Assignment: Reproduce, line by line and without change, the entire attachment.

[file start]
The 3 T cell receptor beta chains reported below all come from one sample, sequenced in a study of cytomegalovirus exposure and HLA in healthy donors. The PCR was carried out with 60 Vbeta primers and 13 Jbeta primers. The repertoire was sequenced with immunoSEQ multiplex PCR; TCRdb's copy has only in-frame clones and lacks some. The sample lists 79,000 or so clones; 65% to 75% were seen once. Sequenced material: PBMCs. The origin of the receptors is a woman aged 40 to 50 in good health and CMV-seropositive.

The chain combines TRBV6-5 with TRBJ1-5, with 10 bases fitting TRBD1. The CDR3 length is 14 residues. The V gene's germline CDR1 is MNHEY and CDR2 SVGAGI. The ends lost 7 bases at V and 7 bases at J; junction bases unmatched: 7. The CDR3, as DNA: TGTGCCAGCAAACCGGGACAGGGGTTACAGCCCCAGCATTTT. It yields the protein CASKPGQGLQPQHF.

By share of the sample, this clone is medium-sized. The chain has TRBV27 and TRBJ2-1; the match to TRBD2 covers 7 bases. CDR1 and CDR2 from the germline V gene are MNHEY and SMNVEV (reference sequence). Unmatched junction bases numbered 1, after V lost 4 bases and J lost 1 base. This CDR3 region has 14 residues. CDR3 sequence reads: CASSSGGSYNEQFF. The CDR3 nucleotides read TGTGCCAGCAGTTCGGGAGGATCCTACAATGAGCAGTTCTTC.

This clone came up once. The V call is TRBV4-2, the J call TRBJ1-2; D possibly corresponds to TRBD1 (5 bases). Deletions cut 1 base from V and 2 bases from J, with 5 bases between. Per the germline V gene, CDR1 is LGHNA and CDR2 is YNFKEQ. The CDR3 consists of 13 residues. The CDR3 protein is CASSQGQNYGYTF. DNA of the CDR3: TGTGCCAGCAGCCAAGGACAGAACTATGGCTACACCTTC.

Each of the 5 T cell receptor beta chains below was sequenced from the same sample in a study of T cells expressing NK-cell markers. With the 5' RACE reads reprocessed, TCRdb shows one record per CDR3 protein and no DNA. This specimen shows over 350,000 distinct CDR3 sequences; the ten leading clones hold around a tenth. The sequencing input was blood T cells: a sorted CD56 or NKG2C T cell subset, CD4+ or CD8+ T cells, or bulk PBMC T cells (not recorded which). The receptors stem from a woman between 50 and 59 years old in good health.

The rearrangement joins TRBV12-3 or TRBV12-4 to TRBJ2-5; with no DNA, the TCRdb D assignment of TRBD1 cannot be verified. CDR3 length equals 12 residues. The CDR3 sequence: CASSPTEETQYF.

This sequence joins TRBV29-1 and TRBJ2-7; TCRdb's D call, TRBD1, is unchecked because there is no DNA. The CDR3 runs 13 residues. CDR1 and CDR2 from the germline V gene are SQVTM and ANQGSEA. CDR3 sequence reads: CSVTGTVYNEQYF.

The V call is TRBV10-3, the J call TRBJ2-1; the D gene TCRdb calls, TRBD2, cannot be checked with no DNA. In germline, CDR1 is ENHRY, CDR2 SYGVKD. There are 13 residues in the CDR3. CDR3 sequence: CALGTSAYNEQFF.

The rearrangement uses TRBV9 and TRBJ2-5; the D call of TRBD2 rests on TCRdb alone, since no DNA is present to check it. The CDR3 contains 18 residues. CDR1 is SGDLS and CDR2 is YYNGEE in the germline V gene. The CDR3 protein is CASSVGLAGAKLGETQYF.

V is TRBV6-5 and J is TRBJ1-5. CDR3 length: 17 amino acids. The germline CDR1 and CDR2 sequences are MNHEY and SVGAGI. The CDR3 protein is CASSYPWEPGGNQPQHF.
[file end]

The 3 T cell receptor beta chains reported below all come from one sample, sequenced in a study of cytomegalovirus exposure and HLA in healthy donors. The PCR was carried out with 60 Vbeta primers and 13 Jbeta primers. The repertoire was sequenced with immunoSEQ multiplex PCR; TCRdb's copy has only in-frame clones and lacks some. The sample lists 79,000 or so clones; 65% to 75% were seen once. Sequenced material: PBMCs. The origin of the receptors is a woman aged 40 to 50 in good health and CMV-seropositive.

The chain combines TRBV6-5 with TRBJ1-5, with 10 bases fitting TRBD1. The CDR3 length is 14 residues. The V gene's germline CDR1 is MNHEY and CDR2 SVGAGI. The ends lost 7 bases at V and 7 bases at J; junction bases unmatched: 7. The CDR3, as DNA: TGTGCCAGCAAACCGGGACAGGGGTTACAGCCCCAGCATTTT. It yields the protein CASKPGQGLQPQHF.

By share of the sample, this clone is medium-sized. The chain has TRBV27 and TRBJ2-1; the match to TRBD2 covers 7 bases. CDR1 and CDR2 from the germline V gene are MNHEY and SMNVEV (reference sequence). Unmatched junction bases numbered 1, after V lost 4 bases and J lost 1 base. This CDR3 region has 14 residues. CDR3 sequence reads: CASSSGGSYNEQFF. The CDR3 nucleotides read TGTGCCAGCAGTTCGGGAGGATCCTACAATGAGCAGTTCTTC.

This clone came up once. The V call is TRBV4-2, the J call TRBJ1-2; D possibly corresponds to TRBD1 (5 bases). Deletions cut 1 base from V and 2 bases from J, with 5 bases between. Per the germline V gene, CDR1 is LGHNA and CDR2 is YNFKEQ. The CDR3 consists of 13 residues. The CDR3 protein is CASSQGQNYGYTF. DNA of the CDR3: TGTGCCAGCAGCCAAGGACAGAACTATGGCTACACCTTC.

Each of the 5 T cell receptor beta chains below was sequenced from the same sample in a study of T cells expressing NK-cell markers. With the 5' RACE reads reprocessed, TCRdb shows one record per CDR3 protein and no DNA. This specimen shows over 350,000 distinct CDR3 sequences; the ten leading clones hold around a tenth. The sequencing input was blood T cells: a sorted CD56 or NKG2C T cell subset, CD4+ or CD8+ T cells, or bulk PBMC T cells (not recorded which). The receptors stem from a woman between 50 and 59 years old in good health.

The rearrangement joins TRBV12-3 or TRBV12-4 to TRBJ2-5; with no DNA, the TCRdb D assignment of TRBD1 cannot be verified. CDR3 length equals 12 residues. The CDR3 sequence: CASSPTEETQYF.

This sequence joins TRBV29-1 and TRBJ2-7; TCRdb's D call, TRBD1, is unchecked because there is no DNA. The CDR3 runs 13 residues. CDR1 and CDR2 from the germline V gene are SQVTM and ANQGSEA. CDR3 sequence reads: CSVTGTVYNEQYF.

The V call is TRBV10-3, the J call TRBJ2-1; the D gene TCRdb calls, TRBD2, cannot be checked with no DNA. In germline, CDR1 is ENHRY, CDR2 SYGVKD. There are 13 residues in the CDR3. CDR3 sequence: CALGTSAYNEQFF.

The rearrangement uses TRBV9 and TRBJ2-5; the D call of TRBD2 rests on TCRdb alone, since no DNA is present to check it. The CDR3 contains 18 residues. CDR1 is SGDLS and CDR2 is YYNGEE in the germline V gene. The CDR3 protein is CASSVGLAGAKLGETQYF.

V is TRBV6-5 and J is TRBJ1-5. CDR3 length: 17 amino acids. The germline CDR1 and CDR2 sequences are MNHEY and SVGAGI. The CDR3 protein is CASSYPWEPGGNQPQHF.